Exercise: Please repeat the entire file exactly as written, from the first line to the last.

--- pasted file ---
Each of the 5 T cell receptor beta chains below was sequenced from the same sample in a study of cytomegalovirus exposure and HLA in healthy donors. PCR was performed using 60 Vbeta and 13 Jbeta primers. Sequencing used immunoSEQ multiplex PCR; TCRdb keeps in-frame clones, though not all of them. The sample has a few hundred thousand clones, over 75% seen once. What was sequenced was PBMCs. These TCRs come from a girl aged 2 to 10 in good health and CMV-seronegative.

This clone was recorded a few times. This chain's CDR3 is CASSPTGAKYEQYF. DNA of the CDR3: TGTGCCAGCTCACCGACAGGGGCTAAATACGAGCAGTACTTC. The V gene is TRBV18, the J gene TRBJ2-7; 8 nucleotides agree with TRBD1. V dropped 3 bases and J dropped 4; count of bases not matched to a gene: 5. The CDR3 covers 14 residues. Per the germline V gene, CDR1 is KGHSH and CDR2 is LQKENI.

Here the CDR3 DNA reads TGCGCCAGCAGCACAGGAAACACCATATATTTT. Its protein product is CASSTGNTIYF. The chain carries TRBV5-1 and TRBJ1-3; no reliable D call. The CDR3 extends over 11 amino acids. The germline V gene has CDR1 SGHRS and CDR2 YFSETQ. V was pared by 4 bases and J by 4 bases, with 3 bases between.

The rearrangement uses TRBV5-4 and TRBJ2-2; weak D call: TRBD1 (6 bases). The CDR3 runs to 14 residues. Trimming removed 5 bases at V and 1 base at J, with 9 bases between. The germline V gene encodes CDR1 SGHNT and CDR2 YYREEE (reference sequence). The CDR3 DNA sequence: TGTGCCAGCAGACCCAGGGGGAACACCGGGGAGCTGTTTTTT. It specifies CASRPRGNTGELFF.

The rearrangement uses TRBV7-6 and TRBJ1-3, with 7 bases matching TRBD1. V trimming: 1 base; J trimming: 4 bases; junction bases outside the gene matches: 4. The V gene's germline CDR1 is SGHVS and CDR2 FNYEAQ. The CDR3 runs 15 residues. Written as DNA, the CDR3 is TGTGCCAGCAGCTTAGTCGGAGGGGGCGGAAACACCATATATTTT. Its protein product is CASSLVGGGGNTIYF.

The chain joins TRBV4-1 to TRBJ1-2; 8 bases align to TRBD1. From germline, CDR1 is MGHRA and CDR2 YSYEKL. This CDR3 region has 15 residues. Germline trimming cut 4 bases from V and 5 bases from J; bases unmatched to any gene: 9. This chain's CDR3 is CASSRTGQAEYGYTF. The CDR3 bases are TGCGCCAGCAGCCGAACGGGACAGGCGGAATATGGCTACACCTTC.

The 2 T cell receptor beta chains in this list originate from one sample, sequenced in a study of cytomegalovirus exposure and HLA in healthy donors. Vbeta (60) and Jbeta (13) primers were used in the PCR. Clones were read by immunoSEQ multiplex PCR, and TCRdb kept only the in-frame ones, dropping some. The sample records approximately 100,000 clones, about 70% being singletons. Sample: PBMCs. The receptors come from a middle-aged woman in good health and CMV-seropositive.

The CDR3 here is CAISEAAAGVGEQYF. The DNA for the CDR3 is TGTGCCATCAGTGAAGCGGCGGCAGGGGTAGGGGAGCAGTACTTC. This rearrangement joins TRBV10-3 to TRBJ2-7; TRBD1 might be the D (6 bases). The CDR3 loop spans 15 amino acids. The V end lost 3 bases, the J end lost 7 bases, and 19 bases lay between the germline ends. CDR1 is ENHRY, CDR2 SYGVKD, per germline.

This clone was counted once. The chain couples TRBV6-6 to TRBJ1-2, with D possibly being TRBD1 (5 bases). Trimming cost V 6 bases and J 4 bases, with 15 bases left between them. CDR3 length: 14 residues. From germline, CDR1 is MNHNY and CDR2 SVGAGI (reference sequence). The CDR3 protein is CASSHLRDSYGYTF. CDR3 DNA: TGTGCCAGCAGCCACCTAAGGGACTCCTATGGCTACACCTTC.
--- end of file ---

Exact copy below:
Each of the 5 T cell receptor beta chains below was sequenced from the same sample in a study of cytomegalovirus exposure and HLA in healthy donors. PCR was performed using 60 Vbeta and 13 Jbeta primers. Sequencing used immunoSEQ multiplex PCR; TCRdb keeps in-frame clones, though not all of them. The sample has a few hundred thousand clones, over 75% seen once. What was sequenced was PBMCs. These TCRs come from a girl aged 2 to 10 in good health and CMV-seronegative.

This clone was recorded a few times. This chain's CDR3 is CASSPTGAKYEQYF. DNA of the CDR3: TGTGCCAGCTCACCGACAGGGGCTAAATACGAGCAGTACTTC. The V gene is TRBV18, the J gene TRBJ2-7; 8 nucleotides agree with TRBD1. V dropped 3 bases and J dropped 4; count of bases not matched to a gene: 5. The CDR3 covers 14 residues. Per the germline V gene, CDR1 is KGHSH and CDR2 is LQKENI.

Here the CDR3 DNA reads TGCGCCAGCAGCACAGGAAACACCATATATTTT. Its protein product is CASSTGNTIYF. The chain carries TRBV5-1 and TRBJ1-3; no reliable D call. The CDR3 extends over 11 amino acids. The germline V gene has CDR1 SGHRS and CDR2 YFSETQ. V was pared by 4 bases and J by 4 bases, with 3 bases between.

The rearrangement uses TRBV5-4 and TRBJ2-2; weak D call: TRBD1 (6 bases). The CDR3 runs to 14 residues. Trimming removed 5 bases at V and 1 base at J, with 9 bases between. The germline V gene encodes CDR1 SGHNT and CDR2 YYREEE (reference sequence). The CDR3 DNA sequence: TGTGCCAGCAGACCCAGGGGGAACACCGGGGAGCTGTTTTTT. It specifies CASRPRGNTGELFF.

The rearrangement uses TRBV7-6 and TRBJ1-3, with 7 bases matching TRBD1. V trimming: 1 base; J trimming: 4 bases; junction bases outside the gene matches: 4. The V gene's germline CDR1 is SGHVS and CDR2 FNYEAQ. The CDR3 runs 15 residues. Written as DNA, the CDR3 is TGTGCCAGCAGCTTAGTCGGAGGGGGCGGAAACACCATATATTTT. Its protein product is CASSLVGGGGNTIYF.

The chain joins TRBV4-1 to TRBJ1-2; 8 bases align to TRBD1. From germline, CDR1 is MGHRA and CDR2 YSYEKL. This CDR3 region has 15 residues. Germline trimming cut 4 bases from V and 5 bases from J; bases unmatched to any gene: 9. This chain's CDR3 is CASSRTGQAEYGYTF. The CDR3 bases are TGCGCCAGCAGCCGAACGGGACAGGCGGAATATGGCTACACCTTC.

The 2 T cell receptor beta chains in this list originate from one sample, sequenced in a study of cytomegalovirus exposure and HLA in healthy donors. Vbeta (60) and Jbeta (13) primers were used in the PCR. Clones were read by immunoSEQ multiplex PCR, and TCRdb kept only the in-frame ones, dropping some. The sample records approximately 100,000 clones, about 70% being singletons. Sample: PBMCs. The receptors come from a middle-aged woman in good health and CMV-seropositive.

The CDR3 here is CAISEAAAGVGEQYF. The DNA for the CDR3 is TGTGCCATCAGTGAAGCGGCGGCAGGGGTAGGGGAGCAGTACTTC. This rearrangement joins TRBV10-3 to TRBJ2-7; TRBD1 might be the D (6 bases). The CDR3 loop spans 15 amino acids. The V end lost 3 bases, the J end lost 7 bases, and 19 bases lay between the germline ends. CDR1 is ENHRY, CDR2 SYGVKD, per germline.

This clone was counted once. The chain couples TRBV6-6 to TRBJ1-2, with D possibly being TRBD1 (5 bases). Trimming cost V 6 bases and J 4 bases, with 15 bases left between them. CDR3 length: 14 residues. From germline, CDR1 is MNHNY and CDR2 SVGAGI (reference sequence). The CDR3 protein is CASSHLRDSYGYTF. CDR3 DNA: TGTGCCAGCAGCCACCTAAGGGACTCCTATGGCTACACCTTC.